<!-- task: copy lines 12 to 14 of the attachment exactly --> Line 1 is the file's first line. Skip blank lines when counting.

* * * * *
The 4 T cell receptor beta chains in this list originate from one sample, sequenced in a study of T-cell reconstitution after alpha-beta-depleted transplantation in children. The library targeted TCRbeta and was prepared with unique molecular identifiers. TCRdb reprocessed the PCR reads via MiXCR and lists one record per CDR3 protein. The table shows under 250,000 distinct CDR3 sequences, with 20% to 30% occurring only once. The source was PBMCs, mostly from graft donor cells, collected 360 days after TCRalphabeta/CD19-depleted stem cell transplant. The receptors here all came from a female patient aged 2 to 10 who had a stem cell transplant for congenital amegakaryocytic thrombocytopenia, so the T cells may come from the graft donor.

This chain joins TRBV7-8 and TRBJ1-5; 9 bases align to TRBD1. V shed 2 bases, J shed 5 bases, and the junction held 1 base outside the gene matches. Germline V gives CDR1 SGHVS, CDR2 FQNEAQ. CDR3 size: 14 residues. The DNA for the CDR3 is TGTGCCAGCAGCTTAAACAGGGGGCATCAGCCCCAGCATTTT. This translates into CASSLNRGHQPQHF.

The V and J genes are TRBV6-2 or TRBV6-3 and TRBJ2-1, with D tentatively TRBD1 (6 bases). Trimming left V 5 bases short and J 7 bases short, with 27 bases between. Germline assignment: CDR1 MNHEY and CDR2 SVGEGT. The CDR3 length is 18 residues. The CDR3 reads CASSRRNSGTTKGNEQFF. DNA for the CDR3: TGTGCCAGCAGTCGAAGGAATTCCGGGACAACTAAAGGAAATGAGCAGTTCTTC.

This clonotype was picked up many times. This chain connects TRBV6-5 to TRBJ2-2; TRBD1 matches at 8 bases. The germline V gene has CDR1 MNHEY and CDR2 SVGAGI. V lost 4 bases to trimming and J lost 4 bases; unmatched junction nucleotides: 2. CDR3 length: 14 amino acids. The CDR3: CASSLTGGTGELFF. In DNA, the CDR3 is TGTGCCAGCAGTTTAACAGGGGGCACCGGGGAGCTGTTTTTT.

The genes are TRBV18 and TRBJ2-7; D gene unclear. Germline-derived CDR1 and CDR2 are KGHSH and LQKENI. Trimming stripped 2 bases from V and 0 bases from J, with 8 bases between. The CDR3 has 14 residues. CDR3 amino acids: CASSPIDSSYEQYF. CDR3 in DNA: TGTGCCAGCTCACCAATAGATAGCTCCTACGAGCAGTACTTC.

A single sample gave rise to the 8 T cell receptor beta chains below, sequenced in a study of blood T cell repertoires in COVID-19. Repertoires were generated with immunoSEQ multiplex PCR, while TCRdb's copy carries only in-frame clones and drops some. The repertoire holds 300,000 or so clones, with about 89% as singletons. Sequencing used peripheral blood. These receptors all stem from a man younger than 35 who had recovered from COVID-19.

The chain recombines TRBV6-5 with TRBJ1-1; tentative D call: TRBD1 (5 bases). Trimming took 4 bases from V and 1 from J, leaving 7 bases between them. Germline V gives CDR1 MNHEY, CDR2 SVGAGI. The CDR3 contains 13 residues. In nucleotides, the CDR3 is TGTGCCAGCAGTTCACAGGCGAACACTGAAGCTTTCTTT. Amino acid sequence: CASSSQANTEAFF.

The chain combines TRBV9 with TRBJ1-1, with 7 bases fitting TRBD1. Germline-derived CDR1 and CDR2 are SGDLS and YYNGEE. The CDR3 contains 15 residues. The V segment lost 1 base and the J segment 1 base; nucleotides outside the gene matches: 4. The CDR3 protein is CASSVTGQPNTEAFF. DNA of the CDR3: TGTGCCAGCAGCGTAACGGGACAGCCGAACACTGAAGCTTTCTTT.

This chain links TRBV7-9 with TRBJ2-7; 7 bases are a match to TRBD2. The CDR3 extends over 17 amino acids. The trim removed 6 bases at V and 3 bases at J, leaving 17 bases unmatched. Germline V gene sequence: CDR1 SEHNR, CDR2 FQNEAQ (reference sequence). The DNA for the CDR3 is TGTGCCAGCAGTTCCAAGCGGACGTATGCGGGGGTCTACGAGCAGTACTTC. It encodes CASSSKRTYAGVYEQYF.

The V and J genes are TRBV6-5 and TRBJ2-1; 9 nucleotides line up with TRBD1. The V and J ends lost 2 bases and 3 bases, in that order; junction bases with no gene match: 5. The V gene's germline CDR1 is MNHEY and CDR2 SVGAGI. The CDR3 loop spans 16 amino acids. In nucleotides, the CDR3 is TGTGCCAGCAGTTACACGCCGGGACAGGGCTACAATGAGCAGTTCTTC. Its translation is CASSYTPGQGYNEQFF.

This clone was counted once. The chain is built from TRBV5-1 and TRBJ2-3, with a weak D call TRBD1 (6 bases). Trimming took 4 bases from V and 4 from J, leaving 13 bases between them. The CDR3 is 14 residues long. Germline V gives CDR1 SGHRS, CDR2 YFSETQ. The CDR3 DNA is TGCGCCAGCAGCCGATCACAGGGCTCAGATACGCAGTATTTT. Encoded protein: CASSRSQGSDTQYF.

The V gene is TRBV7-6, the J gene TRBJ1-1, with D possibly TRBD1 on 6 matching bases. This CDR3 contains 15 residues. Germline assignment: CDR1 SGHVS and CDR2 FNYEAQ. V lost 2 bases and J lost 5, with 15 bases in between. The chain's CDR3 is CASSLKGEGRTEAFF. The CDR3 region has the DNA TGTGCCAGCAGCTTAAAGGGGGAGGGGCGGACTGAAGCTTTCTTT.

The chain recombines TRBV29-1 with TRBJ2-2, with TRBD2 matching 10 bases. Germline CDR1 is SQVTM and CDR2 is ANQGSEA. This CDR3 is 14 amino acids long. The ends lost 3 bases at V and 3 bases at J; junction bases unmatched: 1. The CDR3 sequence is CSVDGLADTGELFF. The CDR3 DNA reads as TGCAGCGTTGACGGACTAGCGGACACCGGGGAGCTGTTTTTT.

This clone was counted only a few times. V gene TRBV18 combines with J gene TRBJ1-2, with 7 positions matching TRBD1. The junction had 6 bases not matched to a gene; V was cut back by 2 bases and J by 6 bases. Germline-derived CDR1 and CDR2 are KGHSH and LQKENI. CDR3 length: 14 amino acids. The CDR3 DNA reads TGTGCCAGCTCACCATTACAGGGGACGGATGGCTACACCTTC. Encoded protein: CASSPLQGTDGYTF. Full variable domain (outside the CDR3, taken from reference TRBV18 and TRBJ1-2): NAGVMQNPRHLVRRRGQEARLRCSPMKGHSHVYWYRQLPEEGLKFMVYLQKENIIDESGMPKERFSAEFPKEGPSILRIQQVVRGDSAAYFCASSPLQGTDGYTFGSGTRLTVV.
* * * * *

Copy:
The V gene is TRBV7-6, the J gene TRBJ1-1, with D possibly TRBD1 on 6 matching bases. This CDR3 contains 15 residues. Germline assignment: CDR1 SGHVS and CDR2 FNYEAQ. V lost 2 bases and J lost 5, with 15 bases in between. The chain's CDR3 is CASSLKGEGRTEAFF. The CDR3 region has the DNA TGTGCCAGCAGCTTAAAGGGGGAGGGGCGGACTGAAGCTTTCTTT.

The chain recombines TRBV29-1 with TRBJ2-2, with TRBD2 matching 10 bases. Germline CDR1 is SQVTM and CDR2 is ANQGSEA. This CDR3 is 14 amino acids long. The ends lost 3 bases at V and 3 bases at J; junction bases unmatched: 1. The CDR3 sequence is CSVDGLADTGELFF. The CDR3 DNA reads as TGCAGCGTTGACGGACTAGCGGACACCGGGGAGCTGTTTTTT.

This clone was counted only a few times. V gene TRBV18 combines with J gene TRBJ1-2, with 7 positions matching TRBD1. The junction had 6 bases not matched to a gene; V was cut back by 2 bases and J by 6 bases. Germline-derived CDR1 and CDR2 are KGHSH and LQKENI. CDR3 length: 14 amino acids. The CDR3 DNA reads TGTGCCAGCTCACCATTACAGGGGACGGATGGCTACACCTTC. Encoded protein: CASSPLQGTDGYTF. Full variable domain (outside the CDR3, taken from reference TRBV18 and TRBJ1-2): NAGVMQNPRHLVRRRGQEARLRCSPMKGHSHVYWYRQLPEEGLKFMVYLQKENIIDESGMPKERFSAEFPKEGPSILRIQQVVRGDSAAYFCASSPLQGTDGYTFGSGTRLTVV.